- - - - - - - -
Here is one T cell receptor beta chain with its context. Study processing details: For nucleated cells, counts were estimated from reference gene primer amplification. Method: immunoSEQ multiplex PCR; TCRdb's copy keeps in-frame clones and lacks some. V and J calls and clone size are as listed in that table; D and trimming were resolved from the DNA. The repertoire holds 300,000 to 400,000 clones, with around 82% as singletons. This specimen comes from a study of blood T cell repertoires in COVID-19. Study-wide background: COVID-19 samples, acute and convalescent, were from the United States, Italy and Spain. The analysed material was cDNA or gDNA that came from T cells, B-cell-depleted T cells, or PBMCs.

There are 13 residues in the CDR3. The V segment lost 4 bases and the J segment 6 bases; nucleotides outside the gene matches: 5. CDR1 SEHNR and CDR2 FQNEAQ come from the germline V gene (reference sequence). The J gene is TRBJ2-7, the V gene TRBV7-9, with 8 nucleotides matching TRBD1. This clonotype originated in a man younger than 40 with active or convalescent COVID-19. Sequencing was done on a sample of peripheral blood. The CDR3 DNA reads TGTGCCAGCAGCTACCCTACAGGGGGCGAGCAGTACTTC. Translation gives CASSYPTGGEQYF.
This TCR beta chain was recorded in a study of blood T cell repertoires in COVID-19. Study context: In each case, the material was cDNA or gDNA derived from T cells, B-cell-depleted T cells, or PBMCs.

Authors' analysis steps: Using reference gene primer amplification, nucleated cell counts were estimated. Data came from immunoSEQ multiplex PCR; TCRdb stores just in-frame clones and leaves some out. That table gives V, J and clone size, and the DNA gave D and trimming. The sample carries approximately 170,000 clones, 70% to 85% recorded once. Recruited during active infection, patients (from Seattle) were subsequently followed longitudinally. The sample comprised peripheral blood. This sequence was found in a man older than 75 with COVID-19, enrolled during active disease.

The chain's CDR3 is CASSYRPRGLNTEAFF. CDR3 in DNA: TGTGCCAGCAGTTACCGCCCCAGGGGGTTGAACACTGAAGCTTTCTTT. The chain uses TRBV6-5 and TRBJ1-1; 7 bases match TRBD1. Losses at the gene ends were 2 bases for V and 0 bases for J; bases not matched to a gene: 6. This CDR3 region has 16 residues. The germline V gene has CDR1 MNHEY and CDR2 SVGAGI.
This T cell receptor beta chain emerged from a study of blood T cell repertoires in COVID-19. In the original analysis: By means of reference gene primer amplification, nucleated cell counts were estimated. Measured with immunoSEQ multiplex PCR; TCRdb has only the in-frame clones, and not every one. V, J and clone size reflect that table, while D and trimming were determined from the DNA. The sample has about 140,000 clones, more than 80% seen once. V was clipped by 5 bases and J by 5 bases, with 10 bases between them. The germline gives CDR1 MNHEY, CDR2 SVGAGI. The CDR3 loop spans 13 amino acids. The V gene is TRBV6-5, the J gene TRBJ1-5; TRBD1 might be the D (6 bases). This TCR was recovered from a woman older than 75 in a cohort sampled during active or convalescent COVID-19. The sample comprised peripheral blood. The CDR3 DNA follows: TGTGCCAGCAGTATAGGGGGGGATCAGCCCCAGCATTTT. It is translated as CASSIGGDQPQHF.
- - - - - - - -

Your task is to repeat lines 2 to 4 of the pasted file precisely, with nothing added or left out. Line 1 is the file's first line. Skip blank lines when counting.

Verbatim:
There are 13 residues in the CDR3. The V segment lost 4 bases and the J segment 6 bases; nucleotides outside the gene matches: 5. CDR1 SEHNR and CDR2 FQNEAQ come from the germline V gene (reference sequence). The J gene is TRBJ2-7, the V gene TRBV7-9, with 8 nucleotides matching TRBD1. This clonotype originated in a man younger than 40 with active or convalescent COVID-19. Sequencing was done on a sample of peripheral blood. The CDR3 DNA reads TGTGCCAGCAGCTACCCTACAGGGGGCGAGCAGTACTTC. Translation gives CASSYPTGGEQYF.
This TCR beta chain was recorded in a study of blood T cell repertoires in COVID-19. Study context: In each case, the material was cDNA or gDNA derived from T cells, B-cell-depleted T cells, or PBMCs.

Authors' analysis steps: Using reference gene primer amplification, nucleated cell counts were estimated. Data came from immunoSEQ multiplex PCR; TCRdb stores just in-frame clones and leaves some out. That table gives V, J and clone size, and the DNA gave D and trimming. The sample carries approximately 170,000 clones, 70% to 85% recorded once. Recruited during active infection, patients (from Seattle) were subsequently followed longitudinally. The sample comprised peripheral blood. This sequence was found in a man older than 75 with COVID-19, enrolled during active disease.